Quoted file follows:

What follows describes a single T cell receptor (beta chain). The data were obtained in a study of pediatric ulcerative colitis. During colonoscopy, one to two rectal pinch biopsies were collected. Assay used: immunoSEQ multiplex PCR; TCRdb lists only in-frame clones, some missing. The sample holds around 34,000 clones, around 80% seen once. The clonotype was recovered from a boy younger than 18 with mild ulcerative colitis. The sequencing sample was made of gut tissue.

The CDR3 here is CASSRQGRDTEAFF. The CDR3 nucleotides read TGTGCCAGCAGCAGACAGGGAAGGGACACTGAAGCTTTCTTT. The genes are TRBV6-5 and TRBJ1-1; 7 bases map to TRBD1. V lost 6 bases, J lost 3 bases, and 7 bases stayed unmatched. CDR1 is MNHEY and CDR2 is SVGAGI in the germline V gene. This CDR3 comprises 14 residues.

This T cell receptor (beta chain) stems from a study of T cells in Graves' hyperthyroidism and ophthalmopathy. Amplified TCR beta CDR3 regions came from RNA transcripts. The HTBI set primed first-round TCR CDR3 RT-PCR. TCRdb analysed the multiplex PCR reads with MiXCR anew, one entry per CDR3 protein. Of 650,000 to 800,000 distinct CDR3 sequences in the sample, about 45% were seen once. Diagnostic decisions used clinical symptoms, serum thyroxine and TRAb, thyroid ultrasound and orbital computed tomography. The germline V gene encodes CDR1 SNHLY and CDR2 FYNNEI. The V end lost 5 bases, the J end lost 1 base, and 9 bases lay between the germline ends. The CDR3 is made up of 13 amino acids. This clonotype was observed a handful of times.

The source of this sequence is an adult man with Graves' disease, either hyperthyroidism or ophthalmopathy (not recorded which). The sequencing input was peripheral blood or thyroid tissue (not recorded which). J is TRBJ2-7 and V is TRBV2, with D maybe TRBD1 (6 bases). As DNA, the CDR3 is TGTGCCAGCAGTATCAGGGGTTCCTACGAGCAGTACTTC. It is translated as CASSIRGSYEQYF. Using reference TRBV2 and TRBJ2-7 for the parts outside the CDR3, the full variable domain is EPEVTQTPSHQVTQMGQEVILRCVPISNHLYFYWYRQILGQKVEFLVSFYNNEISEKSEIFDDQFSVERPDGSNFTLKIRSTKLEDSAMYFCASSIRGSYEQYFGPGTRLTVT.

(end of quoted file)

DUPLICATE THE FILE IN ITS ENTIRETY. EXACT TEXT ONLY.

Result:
What follows describes a single T cell receptor (beta chain). The data were obtained in a study of pediatric ulcerative colitis. During colonoscopy, one to two rectal pinch biopsies were collected. Assay used: immunoSEQ multiplex PCR; TCRdb lists only in-frame clones, some missing. The sample holds around 34,000 clones, around 80% seen once. The clonotype was recovered from a boy younger than 18 with mild ulcerative colitis. The sequencing sample was made of gut tissue.

The CDR3 here is CASSRQGRDTEAFF. The CDR3 nucleotides read TGTGCCAGCAGCAGACAGGGAAGGGACACTGAAGCTTTCTTT. The genes are TRBV6-5 and TRBJ1-1; 7 bases map to TRBD1. V lost 6 bases, J lost 3 bases, and 7 bases stayed unmatched. CDR1 is MNHEY and CDR2 is SVGAGI in the germline V gene. This CDR3 comprises 14 residues.

This T cell receptor (beta chain) stems from a study of T cells in Graves' hyperthyroidism and ophthalmopathy. Amplified TCR beta CDR3 regions came from RNA transcripts. The HTBI set primed first-round TCR CDR3 RT-PCR. TCRdb analysed the multiplex PCR reads with MiXCR anew, one entry per CDR3 protein. Of 650,000 to 800,000 distinct CDR3 sequences in the sample, about 45% were seen once. Diagnostic decisions used clinical symptoms, serum thyroxine and TRAb, thyroid ultrasound and orbital computed tomography. The germline V gene encodes CDR1 SNHLY and CDR2 FYNNEI. The V end lost 5 bases, the J end lost 1 base, and 9 bases lay between the germline ends. The CDR3 is made up of 13 amino acids. This clonotype was observed a handful of times.

The source of this sequence is an adult man with Graves' disease, either hyperthyroidism or ophthalmopathy (not recorded which). The sequencing input was peripheral blood or thyroid tissue (not recorded which). J is TRBJ2-7 and V is TRBV2, with D maybe TRBD1 (6 bases). As DNA, the CDR3 is TGTGCCAGCAGTATCAGGGGTTCCTACGAGCAGTACTTC. It is translated as CASSIRGSYEQYF. Using reference TRBV2 and TRBJ2-7 for the parts outside the CDR3, the full variable domain is EPEVTQTPSHQVTQMGQEVILRCVPISNHLYFYWYRQILGQKVEFLVSFYNNEISEKSEIFDDQFSVERPDGSNFTLKIRSTKLEDSAMYFCASSIRGSYEQYFGPGTRLTVT.